‘Just making sure he’s healthy’

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That’s the goal of more than 200 men who received screenings at the Men’s Health Fair on Saturday.

By Spencer Jenkins

Men, in particular, skillfully evade the doctor and making moves toward good health until something bad happens, said Mitch McClain, a member of the organizing committee for the annual Men’s Health Fair.


Jewish Hospital Shelbyville on Saturday host its Men’s Health Fair for the 11th consecutive year, offering screenings that included prostate exams, blood work, oral cancer screening and skin cancer screening.

McClain has made it a regular practice in his medical health, having his blood work screened, a prostate exam, a BMI, blood pressure and mouth cancer screening.

“They catch problems early on, and it’s really important,” he said. “This is the first step to my health-care picture.”

Once McClain receives his results, he said he schedules an appointment with his personal physician for a full physical and interprets the results.

“If anything comes back abnormal, I get that checked first,” he said.

Urologist, Dr. Brooks Jackson totaled about 200 prostate exams Saturday, he said.

“Most men are very relieved at how simple the exam is,” he said. “They may be a little anxious.”

The health fair, in general, detects early problems in a man’s life, he said. The prostate cancer detection rate is 2-3 percent.

“Detecting early cancer, specifically prostate, is important,” Jackson said. “We would like to see more men in here.”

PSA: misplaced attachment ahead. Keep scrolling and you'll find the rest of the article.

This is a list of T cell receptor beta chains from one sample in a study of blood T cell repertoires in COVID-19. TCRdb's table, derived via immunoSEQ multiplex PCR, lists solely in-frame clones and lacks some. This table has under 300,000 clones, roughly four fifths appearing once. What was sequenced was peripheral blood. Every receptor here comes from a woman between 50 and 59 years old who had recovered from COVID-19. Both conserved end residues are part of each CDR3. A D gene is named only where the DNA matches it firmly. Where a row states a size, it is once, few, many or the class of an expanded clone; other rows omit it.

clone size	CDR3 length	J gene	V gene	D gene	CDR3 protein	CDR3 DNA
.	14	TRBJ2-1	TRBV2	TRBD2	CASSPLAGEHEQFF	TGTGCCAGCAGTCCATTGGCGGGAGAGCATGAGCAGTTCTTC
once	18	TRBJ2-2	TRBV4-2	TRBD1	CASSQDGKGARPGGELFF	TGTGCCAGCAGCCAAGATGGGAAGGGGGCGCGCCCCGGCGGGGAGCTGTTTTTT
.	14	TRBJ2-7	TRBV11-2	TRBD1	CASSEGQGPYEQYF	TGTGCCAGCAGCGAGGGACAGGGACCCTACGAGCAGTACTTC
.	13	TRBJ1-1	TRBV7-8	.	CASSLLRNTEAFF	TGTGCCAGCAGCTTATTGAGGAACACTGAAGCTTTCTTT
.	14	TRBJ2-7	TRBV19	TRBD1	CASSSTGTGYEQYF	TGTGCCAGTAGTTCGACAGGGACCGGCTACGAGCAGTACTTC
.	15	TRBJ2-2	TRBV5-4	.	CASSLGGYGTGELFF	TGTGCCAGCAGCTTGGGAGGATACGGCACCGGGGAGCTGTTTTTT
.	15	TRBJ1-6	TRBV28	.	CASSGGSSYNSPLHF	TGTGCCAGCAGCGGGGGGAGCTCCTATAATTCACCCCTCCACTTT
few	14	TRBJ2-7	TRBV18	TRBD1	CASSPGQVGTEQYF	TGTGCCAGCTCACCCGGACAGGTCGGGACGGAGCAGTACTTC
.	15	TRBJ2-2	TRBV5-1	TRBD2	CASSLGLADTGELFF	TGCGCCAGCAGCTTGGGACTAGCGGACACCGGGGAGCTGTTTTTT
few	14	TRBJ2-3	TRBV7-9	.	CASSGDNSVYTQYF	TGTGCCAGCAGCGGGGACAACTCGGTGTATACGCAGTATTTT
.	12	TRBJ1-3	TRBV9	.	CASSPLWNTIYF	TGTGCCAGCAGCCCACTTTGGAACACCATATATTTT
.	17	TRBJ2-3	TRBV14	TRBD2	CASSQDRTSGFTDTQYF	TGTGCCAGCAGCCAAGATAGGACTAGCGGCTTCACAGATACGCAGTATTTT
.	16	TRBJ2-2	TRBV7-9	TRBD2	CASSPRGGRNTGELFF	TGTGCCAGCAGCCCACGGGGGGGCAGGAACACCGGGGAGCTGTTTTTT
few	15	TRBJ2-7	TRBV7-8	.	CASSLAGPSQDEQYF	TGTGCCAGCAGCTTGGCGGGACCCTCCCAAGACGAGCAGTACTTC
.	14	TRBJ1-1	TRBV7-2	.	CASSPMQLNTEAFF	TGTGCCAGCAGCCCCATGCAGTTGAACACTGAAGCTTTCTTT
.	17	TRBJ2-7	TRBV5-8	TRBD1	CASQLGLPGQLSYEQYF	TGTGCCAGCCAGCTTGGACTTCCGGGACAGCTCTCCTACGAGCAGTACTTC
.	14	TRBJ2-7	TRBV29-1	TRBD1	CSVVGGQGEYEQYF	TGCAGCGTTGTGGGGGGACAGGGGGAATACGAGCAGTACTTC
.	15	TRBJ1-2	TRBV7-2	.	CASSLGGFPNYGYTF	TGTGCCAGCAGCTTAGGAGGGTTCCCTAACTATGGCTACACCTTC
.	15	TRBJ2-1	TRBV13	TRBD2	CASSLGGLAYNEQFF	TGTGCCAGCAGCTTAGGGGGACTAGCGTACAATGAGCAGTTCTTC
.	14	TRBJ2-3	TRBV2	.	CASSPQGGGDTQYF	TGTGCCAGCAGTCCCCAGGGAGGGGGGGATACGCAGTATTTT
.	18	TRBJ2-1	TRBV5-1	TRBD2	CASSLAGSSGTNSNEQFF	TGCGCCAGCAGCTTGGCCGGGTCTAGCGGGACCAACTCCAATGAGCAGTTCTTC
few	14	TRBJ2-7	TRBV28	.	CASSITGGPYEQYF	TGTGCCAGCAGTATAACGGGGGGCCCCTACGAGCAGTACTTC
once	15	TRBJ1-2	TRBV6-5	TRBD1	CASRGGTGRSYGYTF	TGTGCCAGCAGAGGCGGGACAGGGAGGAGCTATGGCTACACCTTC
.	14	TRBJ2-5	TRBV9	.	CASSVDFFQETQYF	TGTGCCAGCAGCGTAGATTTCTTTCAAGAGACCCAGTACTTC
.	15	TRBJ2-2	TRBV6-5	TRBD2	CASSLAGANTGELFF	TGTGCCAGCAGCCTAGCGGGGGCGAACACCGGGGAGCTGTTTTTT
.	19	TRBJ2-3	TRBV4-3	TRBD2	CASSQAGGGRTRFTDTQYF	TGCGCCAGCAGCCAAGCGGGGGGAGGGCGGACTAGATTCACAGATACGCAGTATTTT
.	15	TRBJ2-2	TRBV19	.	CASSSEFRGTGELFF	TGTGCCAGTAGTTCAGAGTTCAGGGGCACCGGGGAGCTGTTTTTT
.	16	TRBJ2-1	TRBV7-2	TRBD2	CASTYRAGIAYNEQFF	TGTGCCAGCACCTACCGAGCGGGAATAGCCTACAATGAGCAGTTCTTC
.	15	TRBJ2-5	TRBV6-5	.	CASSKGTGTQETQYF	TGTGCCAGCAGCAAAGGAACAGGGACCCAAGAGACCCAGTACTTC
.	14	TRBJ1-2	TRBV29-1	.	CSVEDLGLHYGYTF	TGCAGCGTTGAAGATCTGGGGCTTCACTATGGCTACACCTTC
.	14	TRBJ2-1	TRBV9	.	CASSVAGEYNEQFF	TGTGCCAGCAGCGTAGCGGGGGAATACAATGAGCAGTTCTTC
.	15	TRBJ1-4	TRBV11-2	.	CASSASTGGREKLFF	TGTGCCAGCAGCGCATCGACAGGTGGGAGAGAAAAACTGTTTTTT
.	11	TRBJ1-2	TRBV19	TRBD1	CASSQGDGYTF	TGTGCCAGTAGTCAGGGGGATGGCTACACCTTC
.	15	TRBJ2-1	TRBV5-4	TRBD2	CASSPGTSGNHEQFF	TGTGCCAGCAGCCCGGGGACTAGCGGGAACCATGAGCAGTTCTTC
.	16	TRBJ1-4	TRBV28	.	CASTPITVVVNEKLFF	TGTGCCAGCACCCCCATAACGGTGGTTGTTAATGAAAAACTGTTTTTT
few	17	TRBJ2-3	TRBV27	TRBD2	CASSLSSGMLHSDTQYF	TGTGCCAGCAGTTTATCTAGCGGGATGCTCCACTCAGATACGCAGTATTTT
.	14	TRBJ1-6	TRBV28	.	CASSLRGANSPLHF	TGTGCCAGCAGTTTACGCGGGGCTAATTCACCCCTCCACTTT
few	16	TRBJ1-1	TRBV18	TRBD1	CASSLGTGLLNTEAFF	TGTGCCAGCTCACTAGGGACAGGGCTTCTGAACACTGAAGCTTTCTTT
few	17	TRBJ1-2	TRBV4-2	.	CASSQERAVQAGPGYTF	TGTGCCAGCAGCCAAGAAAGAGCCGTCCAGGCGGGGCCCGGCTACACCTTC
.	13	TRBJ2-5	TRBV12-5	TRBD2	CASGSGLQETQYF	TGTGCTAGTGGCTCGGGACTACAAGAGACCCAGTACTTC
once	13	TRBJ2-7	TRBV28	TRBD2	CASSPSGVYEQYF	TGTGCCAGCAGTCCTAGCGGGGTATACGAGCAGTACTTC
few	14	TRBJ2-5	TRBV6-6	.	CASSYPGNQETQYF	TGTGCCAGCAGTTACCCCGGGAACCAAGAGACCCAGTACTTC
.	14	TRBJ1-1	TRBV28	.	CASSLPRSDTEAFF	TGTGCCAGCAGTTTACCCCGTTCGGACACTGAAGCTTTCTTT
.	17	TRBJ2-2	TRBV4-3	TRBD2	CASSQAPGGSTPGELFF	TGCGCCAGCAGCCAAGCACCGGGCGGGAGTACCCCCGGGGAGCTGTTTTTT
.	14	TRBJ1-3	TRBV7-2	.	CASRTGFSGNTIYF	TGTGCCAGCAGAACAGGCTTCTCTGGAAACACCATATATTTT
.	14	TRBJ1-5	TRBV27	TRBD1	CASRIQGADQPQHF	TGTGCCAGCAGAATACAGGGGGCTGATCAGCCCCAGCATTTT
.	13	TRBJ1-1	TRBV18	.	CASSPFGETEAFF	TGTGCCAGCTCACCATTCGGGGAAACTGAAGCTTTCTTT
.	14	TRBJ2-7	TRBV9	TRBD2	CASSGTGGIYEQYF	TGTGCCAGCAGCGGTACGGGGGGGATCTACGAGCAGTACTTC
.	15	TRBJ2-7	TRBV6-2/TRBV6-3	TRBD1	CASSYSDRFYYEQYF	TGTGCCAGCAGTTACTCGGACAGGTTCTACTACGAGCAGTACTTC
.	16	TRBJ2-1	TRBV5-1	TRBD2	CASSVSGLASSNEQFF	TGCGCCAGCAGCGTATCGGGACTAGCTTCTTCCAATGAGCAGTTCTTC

Podiatrist Dr. Heiko Adams continues to volunteer his time for the fair for a fifth year and said it’s good to maximize screenings in one day.

“It’s important to get these guys in here,” he said. “It’s good to evaluate them, educate them. There are simple things we can do and talk about preventive medicine.”

Like Adams, all the physicians and hospital staff members volunteer their time for the fair.

Michael Collins, Jewish Hospital Shelbyville CEO, said the event is mainly for men who don’t have an ongoing relationship with a physician.

“This is really what the fair is geared for,” he said. “We believe it’s an important mission of the hospital.”

Last year a man was diagnosed with prostate cancer through the fair, and if he hadn’t attended, he “probably wouldn’t be here,” Collins said.

Although the fair caters to men’s health, women are right alongside their men for support.

Millie Amador said she was there with her husband who was getting several of the screenings offered.

“He’s just making sure he’s healthy, and I’m just here for support,” she said. “Men’s health is important, and so is treatment.”